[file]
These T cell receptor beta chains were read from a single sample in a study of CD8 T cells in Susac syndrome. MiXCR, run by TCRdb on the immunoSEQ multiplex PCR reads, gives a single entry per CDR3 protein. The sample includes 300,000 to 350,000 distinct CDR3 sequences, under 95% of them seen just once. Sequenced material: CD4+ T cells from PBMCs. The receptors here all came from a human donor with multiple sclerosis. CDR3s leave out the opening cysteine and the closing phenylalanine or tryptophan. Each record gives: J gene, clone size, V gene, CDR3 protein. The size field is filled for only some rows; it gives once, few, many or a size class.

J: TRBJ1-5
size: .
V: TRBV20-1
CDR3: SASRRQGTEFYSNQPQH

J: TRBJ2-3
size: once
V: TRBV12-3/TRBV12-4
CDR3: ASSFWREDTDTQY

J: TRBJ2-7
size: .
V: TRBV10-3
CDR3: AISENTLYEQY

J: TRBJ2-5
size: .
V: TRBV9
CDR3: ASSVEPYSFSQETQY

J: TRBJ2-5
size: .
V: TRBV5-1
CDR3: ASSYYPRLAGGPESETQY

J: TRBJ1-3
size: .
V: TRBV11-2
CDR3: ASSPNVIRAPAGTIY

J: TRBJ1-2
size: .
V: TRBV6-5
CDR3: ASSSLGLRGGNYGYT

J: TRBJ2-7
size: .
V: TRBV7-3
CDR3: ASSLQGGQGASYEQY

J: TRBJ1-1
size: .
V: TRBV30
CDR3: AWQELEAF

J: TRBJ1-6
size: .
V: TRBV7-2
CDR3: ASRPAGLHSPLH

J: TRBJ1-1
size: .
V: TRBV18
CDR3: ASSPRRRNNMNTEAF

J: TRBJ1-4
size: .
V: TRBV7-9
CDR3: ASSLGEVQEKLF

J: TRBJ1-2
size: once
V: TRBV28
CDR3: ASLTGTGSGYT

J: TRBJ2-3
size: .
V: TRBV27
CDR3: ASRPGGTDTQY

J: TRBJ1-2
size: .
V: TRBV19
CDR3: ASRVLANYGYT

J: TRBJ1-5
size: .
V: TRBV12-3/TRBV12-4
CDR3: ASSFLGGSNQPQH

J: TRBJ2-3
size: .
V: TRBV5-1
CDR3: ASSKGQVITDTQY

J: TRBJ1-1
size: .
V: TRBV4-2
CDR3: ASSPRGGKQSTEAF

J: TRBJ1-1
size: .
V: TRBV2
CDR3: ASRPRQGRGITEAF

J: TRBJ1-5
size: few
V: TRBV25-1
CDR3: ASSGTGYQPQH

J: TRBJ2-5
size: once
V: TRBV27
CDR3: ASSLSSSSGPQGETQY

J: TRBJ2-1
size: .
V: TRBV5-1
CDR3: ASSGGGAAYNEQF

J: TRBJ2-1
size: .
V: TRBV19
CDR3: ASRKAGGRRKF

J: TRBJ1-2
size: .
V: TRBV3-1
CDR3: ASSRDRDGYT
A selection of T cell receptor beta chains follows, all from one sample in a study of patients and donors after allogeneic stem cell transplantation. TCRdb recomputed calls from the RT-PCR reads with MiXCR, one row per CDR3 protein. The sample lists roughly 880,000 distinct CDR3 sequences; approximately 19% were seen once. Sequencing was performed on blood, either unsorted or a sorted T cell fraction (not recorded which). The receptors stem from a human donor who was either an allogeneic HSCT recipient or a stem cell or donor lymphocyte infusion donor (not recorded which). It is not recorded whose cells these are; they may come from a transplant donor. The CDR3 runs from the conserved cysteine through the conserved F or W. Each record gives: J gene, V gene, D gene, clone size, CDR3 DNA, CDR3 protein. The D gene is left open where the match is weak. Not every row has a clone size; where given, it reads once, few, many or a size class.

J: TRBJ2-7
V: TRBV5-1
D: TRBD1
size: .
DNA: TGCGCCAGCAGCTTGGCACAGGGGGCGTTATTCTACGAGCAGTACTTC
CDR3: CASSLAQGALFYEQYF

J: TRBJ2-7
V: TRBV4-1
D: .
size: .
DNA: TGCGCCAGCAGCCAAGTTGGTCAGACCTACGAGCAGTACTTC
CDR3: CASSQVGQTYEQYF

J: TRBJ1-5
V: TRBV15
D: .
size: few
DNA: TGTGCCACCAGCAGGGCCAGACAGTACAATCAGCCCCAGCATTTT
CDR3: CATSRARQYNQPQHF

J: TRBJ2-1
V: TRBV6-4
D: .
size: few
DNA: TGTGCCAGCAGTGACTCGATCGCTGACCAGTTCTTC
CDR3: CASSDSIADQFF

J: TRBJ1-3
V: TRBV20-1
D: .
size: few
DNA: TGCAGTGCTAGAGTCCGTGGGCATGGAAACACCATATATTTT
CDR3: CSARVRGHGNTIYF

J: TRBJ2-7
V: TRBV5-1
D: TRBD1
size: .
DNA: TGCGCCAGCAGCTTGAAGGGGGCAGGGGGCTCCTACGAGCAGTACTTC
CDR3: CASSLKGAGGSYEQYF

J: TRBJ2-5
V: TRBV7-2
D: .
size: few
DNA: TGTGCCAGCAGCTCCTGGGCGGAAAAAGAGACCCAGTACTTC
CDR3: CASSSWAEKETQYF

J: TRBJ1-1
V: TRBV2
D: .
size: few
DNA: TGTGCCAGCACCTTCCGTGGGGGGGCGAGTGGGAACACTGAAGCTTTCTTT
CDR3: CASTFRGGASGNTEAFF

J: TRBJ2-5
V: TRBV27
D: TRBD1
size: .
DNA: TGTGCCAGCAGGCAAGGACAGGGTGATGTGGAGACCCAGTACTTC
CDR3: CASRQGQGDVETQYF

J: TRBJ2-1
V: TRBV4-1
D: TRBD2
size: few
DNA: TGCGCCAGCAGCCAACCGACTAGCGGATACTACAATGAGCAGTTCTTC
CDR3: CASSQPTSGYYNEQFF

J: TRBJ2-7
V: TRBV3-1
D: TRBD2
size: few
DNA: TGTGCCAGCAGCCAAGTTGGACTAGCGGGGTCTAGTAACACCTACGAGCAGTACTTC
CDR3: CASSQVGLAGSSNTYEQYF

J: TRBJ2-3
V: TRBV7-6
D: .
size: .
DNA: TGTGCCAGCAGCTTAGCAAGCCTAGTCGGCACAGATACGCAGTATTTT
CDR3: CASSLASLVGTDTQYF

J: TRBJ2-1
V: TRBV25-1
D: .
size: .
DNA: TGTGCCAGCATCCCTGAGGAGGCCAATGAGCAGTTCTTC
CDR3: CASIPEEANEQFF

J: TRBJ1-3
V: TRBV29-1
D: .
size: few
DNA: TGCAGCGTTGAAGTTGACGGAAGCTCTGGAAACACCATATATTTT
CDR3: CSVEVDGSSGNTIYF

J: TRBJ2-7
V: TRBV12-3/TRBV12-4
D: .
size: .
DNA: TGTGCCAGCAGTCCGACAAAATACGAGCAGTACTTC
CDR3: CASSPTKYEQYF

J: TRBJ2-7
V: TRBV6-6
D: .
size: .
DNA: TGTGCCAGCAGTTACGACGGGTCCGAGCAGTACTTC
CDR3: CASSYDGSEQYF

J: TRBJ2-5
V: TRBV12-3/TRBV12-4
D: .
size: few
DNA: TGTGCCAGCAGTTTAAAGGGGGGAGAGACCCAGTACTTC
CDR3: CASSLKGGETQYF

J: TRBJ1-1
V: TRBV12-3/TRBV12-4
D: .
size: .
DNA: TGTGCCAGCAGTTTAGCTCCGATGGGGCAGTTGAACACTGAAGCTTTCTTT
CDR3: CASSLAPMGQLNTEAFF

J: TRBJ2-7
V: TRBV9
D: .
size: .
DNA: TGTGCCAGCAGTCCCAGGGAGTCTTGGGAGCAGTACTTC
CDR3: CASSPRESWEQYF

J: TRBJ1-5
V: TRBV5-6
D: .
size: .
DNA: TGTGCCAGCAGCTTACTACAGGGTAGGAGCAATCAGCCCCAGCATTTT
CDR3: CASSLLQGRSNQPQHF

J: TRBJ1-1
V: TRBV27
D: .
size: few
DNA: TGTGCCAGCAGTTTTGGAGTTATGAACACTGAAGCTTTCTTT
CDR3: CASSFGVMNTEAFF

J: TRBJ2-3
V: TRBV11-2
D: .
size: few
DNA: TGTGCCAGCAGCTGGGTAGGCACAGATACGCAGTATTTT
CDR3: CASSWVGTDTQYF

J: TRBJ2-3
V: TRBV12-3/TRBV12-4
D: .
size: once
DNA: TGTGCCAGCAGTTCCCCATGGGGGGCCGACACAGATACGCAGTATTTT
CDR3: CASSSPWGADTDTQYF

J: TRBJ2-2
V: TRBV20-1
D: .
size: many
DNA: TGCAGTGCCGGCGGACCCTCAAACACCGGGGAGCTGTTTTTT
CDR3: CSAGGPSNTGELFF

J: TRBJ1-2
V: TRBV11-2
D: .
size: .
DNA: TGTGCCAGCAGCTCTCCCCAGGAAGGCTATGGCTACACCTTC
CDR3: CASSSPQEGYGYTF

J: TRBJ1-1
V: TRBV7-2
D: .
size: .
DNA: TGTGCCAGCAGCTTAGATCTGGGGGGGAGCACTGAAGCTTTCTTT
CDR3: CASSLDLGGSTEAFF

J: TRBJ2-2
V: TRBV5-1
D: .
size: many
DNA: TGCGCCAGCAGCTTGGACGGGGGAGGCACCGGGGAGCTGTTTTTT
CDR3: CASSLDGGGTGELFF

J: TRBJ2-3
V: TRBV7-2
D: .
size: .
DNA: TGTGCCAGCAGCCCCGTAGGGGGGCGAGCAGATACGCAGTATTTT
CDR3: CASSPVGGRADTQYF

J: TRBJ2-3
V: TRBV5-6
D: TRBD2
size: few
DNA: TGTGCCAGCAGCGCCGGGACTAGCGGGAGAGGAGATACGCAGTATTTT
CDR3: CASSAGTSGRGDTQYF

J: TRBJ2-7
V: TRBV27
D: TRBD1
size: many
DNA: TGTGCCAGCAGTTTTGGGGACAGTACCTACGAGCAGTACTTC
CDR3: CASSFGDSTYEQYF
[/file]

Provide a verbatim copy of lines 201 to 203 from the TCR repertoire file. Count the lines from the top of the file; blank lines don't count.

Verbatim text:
J: TRBJ1-1
V: TRBV12-3/TRBV12-4
D: .